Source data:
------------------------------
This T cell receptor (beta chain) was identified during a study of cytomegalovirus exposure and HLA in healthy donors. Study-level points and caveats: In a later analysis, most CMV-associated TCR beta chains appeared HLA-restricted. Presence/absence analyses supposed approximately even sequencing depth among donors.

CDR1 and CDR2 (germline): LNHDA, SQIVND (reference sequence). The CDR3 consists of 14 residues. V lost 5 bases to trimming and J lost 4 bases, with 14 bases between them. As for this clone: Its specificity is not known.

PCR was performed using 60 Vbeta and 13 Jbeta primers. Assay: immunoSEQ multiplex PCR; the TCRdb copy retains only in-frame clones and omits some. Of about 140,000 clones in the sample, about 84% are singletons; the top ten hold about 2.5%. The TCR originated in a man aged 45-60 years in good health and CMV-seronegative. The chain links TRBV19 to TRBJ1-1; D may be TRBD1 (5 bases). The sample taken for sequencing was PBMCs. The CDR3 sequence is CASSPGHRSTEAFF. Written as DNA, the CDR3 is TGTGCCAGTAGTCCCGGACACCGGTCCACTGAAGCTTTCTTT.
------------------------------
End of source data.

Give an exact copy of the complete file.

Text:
This T cell receptor (beta chain) was identified during a study of cytomegalovirus exposure and HLA in healthy donors. Study-level points and caveats: In a later analysis, most CMV-associated TCR beta chains appeared HLA-restricted. Presence/absence analyses supposed approximately even sequencing depth among donors.

CDR1 and CDR2 (germline): LNHDA, SQIVND (reference sequence). The CDR3 consists of 14 residues. V lost 5 bases to trimming and J lost 4 bases, with 14 bases between them. As for this clone: Its specificity is not known.

PCR was performed using 60 Vbeta and 13 Jbeta primers. Assay: immunoSEQ multiplex PCR; the TCRdb copy retains only in-frame clones and omits some. Of about 140,000 clones in the sample, about 84% are singletons; the top ten hold about 2.5%. The TCR originated in a man aged 45-60 years in good health and CMV-seronegative. The chain links TRBV19 to TRBJ1-1; D may be TRBD1 (5 bases). The sample taken for sequencing was PBMCs. The CDR3 sequence is CASSPGHRSTEAFF. Written as DNA, the CDR3 is TGTGCCAGTAGTCCCGGACACCGGTCCACTGAAGCTTTCTTT.